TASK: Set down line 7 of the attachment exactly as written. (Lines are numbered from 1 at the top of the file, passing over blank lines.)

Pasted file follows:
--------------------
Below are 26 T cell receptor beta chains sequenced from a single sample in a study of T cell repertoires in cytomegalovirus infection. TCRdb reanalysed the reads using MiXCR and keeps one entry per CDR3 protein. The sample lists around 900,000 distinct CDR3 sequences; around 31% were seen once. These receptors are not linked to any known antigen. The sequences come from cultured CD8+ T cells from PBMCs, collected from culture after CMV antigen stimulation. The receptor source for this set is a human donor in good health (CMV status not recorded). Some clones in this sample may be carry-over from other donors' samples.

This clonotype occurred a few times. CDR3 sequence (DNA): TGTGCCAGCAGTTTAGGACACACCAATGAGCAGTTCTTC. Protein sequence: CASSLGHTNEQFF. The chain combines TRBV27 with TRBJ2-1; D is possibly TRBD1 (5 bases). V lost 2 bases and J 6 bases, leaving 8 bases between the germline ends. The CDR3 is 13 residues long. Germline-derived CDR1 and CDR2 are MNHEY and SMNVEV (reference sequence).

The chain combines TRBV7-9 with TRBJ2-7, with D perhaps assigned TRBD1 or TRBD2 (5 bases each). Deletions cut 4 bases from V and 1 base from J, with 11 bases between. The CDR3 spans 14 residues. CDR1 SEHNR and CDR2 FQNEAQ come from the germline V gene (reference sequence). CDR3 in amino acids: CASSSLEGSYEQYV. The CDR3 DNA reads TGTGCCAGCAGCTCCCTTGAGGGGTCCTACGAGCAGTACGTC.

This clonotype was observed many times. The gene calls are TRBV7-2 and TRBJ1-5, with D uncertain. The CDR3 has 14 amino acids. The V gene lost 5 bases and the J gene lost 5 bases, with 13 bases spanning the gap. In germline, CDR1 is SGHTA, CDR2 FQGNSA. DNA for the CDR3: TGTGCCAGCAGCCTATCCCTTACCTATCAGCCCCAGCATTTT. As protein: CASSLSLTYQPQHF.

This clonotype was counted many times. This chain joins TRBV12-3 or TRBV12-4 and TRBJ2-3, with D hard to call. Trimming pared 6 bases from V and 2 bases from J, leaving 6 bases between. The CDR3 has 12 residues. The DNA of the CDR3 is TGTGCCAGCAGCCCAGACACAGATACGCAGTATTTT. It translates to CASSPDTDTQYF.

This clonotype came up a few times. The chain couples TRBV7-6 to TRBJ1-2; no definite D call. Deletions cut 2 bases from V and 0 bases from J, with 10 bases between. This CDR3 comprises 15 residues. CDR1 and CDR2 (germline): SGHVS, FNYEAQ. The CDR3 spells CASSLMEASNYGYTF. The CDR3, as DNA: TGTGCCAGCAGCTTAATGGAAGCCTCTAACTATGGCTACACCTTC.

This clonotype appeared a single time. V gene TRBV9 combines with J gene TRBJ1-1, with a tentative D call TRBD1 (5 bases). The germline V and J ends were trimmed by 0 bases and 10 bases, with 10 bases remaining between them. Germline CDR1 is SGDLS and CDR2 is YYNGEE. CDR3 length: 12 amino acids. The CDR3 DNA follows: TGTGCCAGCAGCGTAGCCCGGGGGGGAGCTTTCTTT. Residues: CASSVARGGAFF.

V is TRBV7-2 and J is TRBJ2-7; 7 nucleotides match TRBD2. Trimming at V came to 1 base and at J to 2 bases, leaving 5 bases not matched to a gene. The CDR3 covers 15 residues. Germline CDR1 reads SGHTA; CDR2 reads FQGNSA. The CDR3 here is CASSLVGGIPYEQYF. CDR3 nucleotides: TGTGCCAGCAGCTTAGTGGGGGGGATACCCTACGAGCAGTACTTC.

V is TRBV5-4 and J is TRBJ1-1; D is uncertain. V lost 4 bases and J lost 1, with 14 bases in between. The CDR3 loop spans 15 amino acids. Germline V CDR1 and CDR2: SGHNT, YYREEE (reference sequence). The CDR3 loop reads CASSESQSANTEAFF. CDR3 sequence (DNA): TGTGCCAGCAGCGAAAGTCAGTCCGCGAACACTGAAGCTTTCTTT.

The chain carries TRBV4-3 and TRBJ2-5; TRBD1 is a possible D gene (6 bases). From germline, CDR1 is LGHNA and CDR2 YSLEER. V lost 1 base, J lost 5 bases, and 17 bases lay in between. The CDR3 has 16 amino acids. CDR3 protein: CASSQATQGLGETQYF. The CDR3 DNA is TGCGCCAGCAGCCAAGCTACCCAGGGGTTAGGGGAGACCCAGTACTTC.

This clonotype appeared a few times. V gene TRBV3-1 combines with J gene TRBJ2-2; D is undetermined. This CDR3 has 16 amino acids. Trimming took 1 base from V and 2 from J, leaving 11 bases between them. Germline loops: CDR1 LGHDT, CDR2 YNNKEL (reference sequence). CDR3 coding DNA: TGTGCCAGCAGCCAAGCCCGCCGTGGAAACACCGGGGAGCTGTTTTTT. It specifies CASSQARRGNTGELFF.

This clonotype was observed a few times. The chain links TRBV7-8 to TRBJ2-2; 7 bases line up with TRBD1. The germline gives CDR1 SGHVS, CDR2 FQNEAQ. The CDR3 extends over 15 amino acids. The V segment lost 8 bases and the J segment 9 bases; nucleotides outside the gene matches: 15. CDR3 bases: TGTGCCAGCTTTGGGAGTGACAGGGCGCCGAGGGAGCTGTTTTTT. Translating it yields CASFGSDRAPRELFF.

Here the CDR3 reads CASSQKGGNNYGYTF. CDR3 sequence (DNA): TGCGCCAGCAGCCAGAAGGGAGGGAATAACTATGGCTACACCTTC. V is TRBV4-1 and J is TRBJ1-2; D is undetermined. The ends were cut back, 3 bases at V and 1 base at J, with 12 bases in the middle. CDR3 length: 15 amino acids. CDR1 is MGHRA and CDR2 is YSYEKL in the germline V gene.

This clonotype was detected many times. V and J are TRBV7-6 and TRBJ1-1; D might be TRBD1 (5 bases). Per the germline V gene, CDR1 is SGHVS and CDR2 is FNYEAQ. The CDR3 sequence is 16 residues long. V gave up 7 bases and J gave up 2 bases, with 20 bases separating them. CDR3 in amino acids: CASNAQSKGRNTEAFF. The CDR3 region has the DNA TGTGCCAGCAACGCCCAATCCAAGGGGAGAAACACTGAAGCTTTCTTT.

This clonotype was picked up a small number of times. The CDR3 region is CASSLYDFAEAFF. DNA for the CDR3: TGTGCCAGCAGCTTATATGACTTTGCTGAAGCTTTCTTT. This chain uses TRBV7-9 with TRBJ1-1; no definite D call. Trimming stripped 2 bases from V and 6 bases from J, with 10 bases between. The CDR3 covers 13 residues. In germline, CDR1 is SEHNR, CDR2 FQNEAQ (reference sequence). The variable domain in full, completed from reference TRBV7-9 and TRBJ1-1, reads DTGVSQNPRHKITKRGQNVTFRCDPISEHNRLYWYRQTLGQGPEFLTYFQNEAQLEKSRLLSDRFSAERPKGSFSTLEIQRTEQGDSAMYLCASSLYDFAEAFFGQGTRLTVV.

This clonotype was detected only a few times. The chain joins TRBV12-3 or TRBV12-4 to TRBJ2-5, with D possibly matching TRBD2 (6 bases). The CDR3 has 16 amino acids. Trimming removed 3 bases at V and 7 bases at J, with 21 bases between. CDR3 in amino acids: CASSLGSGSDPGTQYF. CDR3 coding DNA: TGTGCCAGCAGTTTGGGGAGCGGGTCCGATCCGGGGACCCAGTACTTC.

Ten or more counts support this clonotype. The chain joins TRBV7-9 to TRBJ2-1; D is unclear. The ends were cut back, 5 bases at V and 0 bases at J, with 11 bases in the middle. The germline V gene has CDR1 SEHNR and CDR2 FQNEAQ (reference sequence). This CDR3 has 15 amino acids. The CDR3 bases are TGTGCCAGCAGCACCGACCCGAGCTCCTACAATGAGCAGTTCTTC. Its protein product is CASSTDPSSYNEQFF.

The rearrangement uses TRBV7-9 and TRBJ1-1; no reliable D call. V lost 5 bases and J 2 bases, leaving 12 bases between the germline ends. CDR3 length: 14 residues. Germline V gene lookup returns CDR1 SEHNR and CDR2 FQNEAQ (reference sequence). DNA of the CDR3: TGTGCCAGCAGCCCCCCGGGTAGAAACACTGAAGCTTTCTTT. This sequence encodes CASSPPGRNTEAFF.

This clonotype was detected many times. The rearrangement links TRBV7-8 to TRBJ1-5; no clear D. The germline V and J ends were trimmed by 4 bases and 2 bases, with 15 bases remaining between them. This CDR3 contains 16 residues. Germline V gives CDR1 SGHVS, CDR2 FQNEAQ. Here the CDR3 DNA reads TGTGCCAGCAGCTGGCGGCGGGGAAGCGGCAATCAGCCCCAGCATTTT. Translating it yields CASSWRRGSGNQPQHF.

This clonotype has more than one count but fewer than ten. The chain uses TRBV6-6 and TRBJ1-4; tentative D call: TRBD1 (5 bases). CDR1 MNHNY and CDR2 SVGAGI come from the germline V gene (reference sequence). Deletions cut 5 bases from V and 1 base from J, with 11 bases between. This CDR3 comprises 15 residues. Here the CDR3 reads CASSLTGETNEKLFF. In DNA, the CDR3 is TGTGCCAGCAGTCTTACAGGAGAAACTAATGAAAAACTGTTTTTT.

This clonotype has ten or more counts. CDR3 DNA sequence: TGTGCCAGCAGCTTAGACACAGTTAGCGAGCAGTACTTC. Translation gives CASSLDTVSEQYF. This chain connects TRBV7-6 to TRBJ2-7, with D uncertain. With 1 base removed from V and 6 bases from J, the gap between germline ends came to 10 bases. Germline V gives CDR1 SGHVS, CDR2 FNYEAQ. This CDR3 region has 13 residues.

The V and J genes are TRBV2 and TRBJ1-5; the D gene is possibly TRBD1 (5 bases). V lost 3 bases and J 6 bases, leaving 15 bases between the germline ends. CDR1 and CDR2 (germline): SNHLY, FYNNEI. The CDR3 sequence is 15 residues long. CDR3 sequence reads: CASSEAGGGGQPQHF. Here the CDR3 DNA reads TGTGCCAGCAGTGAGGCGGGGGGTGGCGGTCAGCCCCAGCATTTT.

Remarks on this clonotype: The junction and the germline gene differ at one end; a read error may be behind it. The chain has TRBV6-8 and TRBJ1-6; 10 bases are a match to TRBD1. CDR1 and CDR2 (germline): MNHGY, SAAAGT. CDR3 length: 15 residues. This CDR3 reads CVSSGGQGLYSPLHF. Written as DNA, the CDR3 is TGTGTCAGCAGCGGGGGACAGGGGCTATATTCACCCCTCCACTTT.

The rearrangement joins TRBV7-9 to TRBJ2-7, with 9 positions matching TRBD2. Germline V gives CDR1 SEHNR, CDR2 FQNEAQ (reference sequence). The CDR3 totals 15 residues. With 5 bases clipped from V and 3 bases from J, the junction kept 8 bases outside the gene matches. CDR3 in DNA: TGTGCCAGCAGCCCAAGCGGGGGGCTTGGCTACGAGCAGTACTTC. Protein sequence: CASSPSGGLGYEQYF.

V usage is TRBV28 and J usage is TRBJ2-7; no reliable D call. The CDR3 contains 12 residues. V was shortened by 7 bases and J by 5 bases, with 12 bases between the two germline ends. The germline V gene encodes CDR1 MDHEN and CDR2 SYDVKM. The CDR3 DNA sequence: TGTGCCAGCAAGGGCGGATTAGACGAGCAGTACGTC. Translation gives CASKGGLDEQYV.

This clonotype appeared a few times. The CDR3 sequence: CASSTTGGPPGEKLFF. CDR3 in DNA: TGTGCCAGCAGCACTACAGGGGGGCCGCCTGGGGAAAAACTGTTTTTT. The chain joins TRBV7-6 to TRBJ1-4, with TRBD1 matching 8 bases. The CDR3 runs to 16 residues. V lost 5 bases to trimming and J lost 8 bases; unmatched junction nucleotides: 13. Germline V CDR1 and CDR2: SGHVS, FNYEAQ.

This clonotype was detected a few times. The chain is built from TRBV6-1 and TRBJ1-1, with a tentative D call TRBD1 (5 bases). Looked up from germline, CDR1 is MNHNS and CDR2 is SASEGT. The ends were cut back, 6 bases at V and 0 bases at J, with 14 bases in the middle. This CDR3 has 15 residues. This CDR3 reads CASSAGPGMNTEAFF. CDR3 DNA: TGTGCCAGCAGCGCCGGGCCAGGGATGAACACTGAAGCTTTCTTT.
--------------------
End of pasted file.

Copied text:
This clonotype appeared a single time. V gene TRBV9 combines with J gene TRBJ1-1, with a tentative D call TRBD1 (5 bases). The germline V and J ends were trimmed by 0 bases and 10 bases, with 10 bases remaining between them. Germline CDR1 is SGDLS and CDR2 is YYNGEE. CDR3 length: 12 amino acids. The CDR3 DNA follows: TGTGCCAGCAGCGTAGCCCGGGGGGGAGCTTTCTTT. Residues: CASSVARGGAFF.